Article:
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I was reading the description of the the 8th-level spell Glibness the other day and its wording seemed to be pretty broad in scope. The specific passage I'm interested in is this:

Additionally, no matter what you say, magic that would determine if you are telling the truth indicates that you are being truthful.

That seems like a pretty powerful, absolute statement. It leads me to believe that the spell completely renders any attempts at interrogation by magic completely useless. On the other hand, despite that power, it seems to also indicate that a lucky Insight check can still detect lies just fine because an Insight check isn't considered magic. Are these conclusions correct? Consider the following situations.

  1. Let's say there are two Warlocks, Bob and Jim. Bob casts Glibness on himself, and Jim casts Detect Thoughts on Bob. Jim asks Bob a question to which he doesn't already know the answer. Bob lies. Can Jim tell Bob lied, or does Glibness beat Detect Thoughts because Jim is using magic to determine Bob's truthfulness?

  2. Same scenario. Two Warlocks, Bob and Jim. Bob casts Glibness on himself, and Jim asks Bob a question to which he doesn't already know the answer. Bob lies again. This time Jim casts Dominate Person on Bob and orders Bob to reveal whether or not he lied. He then orders Bob to answer his questions truthfully. Can Jim tell Bob lied, or does Glibness beat Dominate Person because Jim is using magic to determine Bob's truthfulness? Can Jim use Dominate Person to compel Bob to tell the truth despite the effects of Glibness?

  3. Same scenario. Two Warlocks, Bob and Jim. Bob casts Glibness on himself, and Jim asks Bob a question to which he doesn't already know the answer. Bob lies again. Despite rolling a 3 on his Deception check, Bob gets to act as though he rolled a 15 thanks to the effects of Glibness. Assuming his CHA modifier is at least a +3 and at most a +5, then Jim would ordinarily need to roll somewhere in the range of 18-20 on his opposing Insight check in order to determine Bob is lying. Assuming he succeeds, can he tell Bob is lying?

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  • \$\begingroup\$ I’m surprised you didn’t ask what happens in those scenarios if Jim does already know the answer. (It might be a clue that glibness is in play, although an unsophisticated Jim might think he was simply mistaken.) \$\endgroup\$ – Bradd Szonye Oct 30 '14 at 1:54
  • \$\begingroup\$ @BraddSzonye Well, if he already knows the correct answer, he can tell whether or not Bob is lying (or at least wrong) without having to do anything; I just wanted to be specific for the sake of narrowly focused answers. \$\endgroup\$ – Dyndrilliac Oct 30 '14 at 1:58
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    \$\begingroup\$ As a historical note, at least one previous edition's version of glibness made lies undetectable by magical means and increased the difficulty of detecting the lie by mundane means (without making it impossible). \$\endgroup\$ – GMJoe Jun 17 '15 at 0:07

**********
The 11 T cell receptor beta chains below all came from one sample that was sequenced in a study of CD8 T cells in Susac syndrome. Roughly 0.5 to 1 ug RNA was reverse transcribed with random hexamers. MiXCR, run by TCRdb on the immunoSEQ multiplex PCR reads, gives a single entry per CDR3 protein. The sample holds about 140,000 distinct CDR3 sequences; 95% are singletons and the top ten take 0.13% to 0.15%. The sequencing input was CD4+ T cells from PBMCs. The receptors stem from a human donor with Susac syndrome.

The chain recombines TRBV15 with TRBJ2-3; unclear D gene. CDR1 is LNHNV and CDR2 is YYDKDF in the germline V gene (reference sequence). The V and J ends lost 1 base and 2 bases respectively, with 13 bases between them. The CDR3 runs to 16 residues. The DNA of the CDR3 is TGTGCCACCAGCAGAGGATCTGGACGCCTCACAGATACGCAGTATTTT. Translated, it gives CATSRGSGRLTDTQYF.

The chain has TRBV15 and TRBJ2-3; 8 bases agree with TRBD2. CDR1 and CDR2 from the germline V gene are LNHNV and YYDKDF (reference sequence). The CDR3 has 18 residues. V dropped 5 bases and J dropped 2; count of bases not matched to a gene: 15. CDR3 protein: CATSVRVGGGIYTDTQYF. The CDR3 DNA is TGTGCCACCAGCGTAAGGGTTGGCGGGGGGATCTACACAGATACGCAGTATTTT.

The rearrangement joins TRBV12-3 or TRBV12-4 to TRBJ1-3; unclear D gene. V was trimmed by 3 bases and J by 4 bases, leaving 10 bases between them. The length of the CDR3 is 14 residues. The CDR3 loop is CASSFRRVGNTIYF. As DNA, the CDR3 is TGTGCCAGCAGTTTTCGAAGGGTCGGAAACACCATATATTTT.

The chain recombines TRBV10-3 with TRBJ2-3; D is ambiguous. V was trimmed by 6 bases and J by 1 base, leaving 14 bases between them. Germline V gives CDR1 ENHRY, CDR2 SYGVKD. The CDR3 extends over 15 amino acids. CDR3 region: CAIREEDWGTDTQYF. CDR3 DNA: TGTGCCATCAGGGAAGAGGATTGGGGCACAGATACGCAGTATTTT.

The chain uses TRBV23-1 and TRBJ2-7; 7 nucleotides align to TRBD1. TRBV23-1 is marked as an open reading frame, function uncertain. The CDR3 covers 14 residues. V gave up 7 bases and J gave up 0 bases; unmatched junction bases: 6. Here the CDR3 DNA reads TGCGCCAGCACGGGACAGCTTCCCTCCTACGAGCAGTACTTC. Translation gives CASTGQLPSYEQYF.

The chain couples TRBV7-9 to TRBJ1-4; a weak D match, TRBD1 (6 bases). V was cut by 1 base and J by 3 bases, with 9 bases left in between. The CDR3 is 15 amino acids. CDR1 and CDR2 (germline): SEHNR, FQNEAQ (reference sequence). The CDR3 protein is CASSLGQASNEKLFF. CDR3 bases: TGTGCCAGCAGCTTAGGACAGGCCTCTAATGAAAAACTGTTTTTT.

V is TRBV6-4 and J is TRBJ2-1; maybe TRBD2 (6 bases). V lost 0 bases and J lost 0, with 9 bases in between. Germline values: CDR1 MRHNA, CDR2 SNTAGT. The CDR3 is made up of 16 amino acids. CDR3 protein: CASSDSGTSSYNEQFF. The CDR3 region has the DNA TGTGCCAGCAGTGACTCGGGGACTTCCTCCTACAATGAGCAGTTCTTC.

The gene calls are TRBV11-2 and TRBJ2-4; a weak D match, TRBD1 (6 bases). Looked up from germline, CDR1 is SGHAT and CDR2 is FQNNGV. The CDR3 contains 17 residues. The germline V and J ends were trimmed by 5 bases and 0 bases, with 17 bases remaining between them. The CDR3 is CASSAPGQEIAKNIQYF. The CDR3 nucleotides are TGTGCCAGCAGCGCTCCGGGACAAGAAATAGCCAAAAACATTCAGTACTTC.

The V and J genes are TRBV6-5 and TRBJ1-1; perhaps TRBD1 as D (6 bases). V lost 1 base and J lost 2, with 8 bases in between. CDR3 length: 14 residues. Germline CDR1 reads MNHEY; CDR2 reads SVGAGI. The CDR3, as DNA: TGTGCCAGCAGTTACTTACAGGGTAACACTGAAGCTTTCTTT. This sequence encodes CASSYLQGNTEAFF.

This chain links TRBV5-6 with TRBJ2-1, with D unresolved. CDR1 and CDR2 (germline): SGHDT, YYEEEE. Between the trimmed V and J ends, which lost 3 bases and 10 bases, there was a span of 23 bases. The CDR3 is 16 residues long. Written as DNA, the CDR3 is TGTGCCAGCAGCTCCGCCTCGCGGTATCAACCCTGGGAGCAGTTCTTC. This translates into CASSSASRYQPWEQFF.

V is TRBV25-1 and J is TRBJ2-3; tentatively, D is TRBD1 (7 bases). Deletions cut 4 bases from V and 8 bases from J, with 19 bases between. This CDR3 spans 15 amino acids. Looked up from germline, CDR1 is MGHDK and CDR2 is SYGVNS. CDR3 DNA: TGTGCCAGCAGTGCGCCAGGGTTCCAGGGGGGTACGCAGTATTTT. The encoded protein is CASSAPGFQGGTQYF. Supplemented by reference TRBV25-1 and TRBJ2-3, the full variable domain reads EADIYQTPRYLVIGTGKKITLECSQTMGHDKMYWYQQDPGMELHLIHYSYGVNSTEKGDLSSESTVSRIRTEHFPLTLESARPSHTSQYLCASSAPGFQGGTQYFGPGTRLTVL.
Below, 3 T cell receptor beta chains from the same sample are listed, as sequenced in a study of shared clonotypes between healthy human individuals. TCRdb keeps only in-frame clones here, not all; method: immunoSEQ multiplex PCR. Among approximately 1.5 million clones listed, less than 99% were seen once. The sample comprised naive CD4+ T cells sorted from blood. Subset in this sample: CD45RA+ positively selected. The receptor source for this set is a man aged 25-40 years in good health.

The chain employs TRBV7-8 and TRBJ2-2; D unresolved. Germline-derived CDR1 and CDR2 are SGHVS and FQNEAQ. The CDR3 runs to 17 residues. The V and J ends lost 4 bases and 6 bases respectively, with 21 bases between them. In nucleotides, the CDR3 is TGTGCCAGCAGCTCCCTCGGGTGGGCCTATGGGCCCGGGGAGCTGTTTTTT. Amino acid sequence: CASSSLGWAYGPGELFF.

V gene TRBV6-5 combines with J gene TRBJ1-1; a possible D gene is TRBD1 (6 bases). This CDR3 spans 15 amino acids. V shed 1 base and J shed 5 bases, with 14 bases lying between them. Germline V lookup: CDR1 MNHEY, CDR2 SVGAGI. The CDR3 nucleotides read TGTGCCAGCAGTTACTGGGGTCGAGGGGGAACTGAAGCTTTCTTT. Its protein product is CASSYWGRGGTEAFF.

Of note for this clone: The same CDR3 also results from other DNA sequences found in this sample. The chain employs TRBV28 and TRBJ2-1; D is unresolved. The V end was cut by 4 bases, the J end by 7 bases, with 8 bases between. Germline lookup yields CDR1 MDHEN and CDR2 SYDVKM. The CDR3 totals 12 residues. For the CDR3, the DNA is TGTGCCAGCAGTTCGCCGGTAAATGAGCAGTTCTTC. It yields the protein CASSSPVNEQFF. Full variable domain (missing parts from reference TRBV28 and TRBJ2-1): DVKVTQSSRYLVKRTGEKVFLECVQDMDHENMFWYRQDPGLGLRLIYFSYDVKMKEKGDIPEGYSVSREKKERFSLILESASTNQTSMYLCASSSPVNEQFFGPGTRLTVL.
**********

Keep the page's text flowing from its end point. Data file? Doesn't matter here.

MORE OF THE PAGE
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I believe you are correct on both counts. To answer your scenarios though:

  • Glibness definitely beats detect thoughts as it would be exactly the type of thing that the spell intends to prevent. The person with Glibness cast on them would read as having thoughts consistent with truthfulness.

  • I don't think Dominate Person here will work either. For similar reasons to why Detect Thoughts doesn't work. The person who has glibness cast on them at least in appearance to spell effects is completely truthful. Thus the dominated person's response would be that they were being truthful. I don't think that Dominate would work to compel the truth as again, as far as the magic is concerned the person is already convinced it's true.

  • Yes. I believe he would be able to. Since he is attempting to use a mundane means of defeating glibness it is subject *only to the opposed Deception check, and not the auto failure of magic.

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I'm going to offer a dissenting opinion on Scenario #2.

Glibness makes everything you say sound truthful. It does not change the caster's perception of the truth and it does not influence whether the caster decides to tell the truth or not. Someone under the effects of Glibness can still speak truthfully.

If Jim casts Dominate Person on Bob (who has cast Glibness on himself) then asks Bob his question, Glibness doesn't force Bob to lie in order to maintain consistency with prior lies. Whatever Bob says will appear to be magically true, but Jim knows Bob is speaking the truth because Dominated Bob knows the truth and doesn't have the option to lie.

It gets a little murkier if Jim asks Bob whether he lied before he was Dominated (is Bob protected from being magically compelled to recognize his lies as such?), but Glibness shouldn't offer any defense against a direct question.

Bonus thought: Depending on the nature of the lie, the weakness may be in the content of the lie rather than the telling. Glibness allows you to lie convincingly, but Encyclopedia Brown-style Investigation aimed at uncovering logical inconsistencies in your story might not be opposable by a Charisma skill.

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